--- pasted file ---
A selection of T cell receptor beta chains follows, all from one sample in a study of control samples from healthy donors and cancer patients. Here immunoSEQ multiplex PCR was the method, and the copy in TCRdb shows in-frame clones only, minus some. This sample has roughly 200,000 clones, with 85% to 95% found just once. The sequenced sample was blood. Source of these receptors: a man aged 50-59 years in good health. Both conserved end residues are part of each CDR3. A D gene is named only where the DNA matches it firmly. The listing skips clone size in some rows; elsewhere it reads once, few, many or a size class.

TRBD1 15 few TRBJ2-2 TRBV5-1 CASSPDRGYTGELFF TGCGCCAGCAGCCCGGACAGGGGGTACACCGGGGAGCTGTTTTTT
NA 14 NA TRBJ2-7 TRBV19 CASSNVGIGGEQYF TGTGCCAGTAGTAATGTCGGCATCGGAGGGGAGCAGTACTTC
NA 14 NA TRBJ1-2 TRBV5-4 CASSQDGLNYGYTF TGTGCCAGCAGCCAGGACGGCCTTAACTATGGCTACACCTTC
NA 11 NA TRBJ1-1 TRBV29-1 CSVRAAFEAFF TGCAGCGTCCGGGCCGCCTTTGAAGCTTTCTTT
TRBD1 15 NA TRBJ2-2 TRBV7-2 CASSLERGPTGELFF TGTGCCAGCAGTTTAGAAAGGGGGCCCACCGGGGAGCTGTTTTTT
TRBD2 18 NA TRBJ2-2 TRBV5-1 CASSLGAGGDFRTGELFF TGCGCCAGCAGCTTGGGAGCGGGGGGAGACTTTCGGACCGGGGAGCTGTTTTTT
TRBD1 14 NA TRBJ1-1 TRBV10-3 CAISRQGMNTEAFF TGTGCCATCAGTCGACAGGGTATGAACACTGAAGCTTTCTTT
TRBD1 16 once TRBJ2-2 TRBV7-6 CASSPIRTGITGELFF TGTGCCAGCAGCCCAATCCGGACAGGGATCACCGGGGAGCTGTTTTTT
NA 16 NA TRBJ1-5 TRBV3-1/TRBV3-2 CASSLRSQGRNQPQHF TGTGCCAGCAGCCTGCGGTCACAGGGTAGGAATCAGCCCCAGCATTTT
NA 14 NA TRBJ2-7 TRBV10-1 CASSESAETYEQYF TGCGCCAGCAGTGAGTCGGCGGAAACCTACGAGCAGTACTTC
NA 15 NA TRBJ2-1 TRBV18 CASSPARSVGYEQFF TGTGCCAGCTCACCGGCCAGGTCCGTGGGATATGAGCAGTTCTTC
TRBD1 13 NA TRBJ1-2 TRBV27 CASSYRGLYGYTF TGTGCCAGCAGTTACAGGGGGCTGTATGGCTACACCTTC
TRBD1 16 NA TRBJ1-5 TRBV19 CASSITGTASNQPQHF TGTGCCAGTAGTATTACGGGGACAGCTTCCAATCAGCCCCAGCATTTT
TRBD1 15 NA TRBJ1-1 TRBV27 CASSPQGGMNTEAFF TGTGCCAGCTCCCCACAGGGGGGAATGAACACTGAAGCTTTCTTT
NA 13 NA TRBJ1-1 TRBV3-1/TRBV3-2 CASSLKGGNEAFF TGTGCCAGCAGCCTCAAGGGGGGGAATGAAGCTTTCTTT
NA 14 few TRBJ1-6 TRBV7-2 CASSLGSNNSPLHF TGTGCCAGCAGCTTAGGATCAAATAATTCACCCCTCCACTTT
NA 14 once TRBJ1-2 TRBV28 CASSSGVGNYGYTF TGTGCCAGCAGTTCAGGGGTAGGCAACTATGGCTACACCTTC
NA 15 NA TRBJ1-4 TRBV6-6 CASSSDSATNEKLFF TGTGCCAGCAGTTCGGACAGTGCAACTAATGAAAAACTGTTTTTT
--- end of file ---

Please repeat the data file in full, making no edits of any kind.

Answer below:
A selection of T cell receptor beta chains follows, all from one sample in a study of control samples from healthy donors and cancer patients. Here immunoSEQ multiplex PCR was the method, and the copy in TCRdb shows in-frame clones only, minus some. This sample has roughly 200,000 clones, with 85% to 95% found just once. The sequenced sample was blood. Source of these receptors: a man aged 50-59 years in good health. Both conserved end residues are part of each CDR3. A D gene is named only where the DNA matches it firmly. The listing skips clone size in some rows; elsewhere it reads once, few, many or a size class.

TRBD1 15 few TRBJ2-2 TRBV5-1 CASSPDRGYTGELFF TGCGCCAGCAGCCCGGACAGGGGGTACACCGGGGAGCTGTTTTTT
NA 14 NA TRBJ2-7 TRBV19 CASSNVGIGGEQYF TGTGCCAGTAGTAATGTCGGCATCGGAGGGGAGCAGTACTTC
NA 14 NA TRBJ1-2 TRBV5-4 CASSQDGLNYGYTF TGTGCCAGCAGCCAGGACGGCCTTAACTATGGCTACACCTTC
NA 11 NA TRBJ1-1 TRBV29-1 CSVRAAFEAFF TGCAGCGTCCGGGCCGCCTTTGAAGCTTTCTTT
TRBD1 15 NA TRBJ2-2 TRBV7-2 CASSLERGPTGELFF TGTGCCAGCAGTTTAGAAAGGGGGCCCACCGGGGAGCTGTTTTTT
TRBD2 18 NA TRBJ2-2 TRBV5-1 CASSLGAGGDFRTGELFF TGCGCCAGCAGCTTGGGAGCGGGGGGAGACTTTCGGACCGGGGAGCTGTTTTTT
TRBD1 14 NA TRBJ1-1 TRBV10-3 CAISRQGMNTEAFF TGTGCCATCAGTCGACAGGGTATGAACACTGAAGCTTTCTTT
TRBD1 16 once TRBJ2-2 TRBV7-6 CASSPIRTGITGELFF TGTGCCAGCAGCCCAATCCGGACAGGGATCACCGGGGAGCTGTTTTTT
NA 16 NA TRBJ1-5 TRBV3-1/TRBV3-2 CASSLRSQGRNQPQHF TGTGCCAGCAGCCTGCGGTCACAGGGTAGGAATCAGCCCCAGCATTTT
NA 14 NA TRBJ2-7 TRBV10-1 CASSESAETYEQYF TGCGCCAGCAGTGAGTCGGCGGAAACCTACGAGCAGTACTTC
NA 15 NA TRBJ2-1 TRBV18 CASSPARSVGYEQFF TGTGCCAGCTCACCGGCCAGGTCCGTGGGATATGAGCAGTTCTTC
TRBD1 13 NA TRBJ1-2 TRBV27 CASSYRGLYGYTF TGTGCCAGCAGTTACAGGGGGCTGTATGGCTACACCTTC
TRBD1 16 NA TRBJ1-5 TRBV19 CASSITGTASNQPQHF TGTGCCAGTAGTATTACGGGGACAGCTTCCAATCAGCCCCAGCATTTT
TRBD1 15 NA TRBJ1-1 TRBV27 CASSPQGGMNTEAFF TGTGCCAGCTCCCCACAGGGGGGAATGAACACTGAAGCTTTCTTT
NA 13 NA TRBJ1-1 TRBV3-1/TRBV3-2 CASSLKGGNEAFF TGTGCCAGCAGCCTCAAGGGGGGGAATGAAGCTTTCTTT
NA 14 few TRBJ1-6 TRBV7-2 CASSLGSNNSPLHF TGTGCCAGCAGCTTAGGATCAAATAATTCACCCCTCCACTTT
NA 14 once TRBJ1-2 TRBV28 CASSSGVGNYGYTF TGTGCCAGCAGTTCAGGGGTAGGCAACTATGGCTACACCTTC
NA 15 NA TRBJ1-4 TRBV6-6 CASSSDSATNEKLFF TGTGCCAGCAGTTCGGACAGTGCAACTAATGAAAAACTGTTTTTT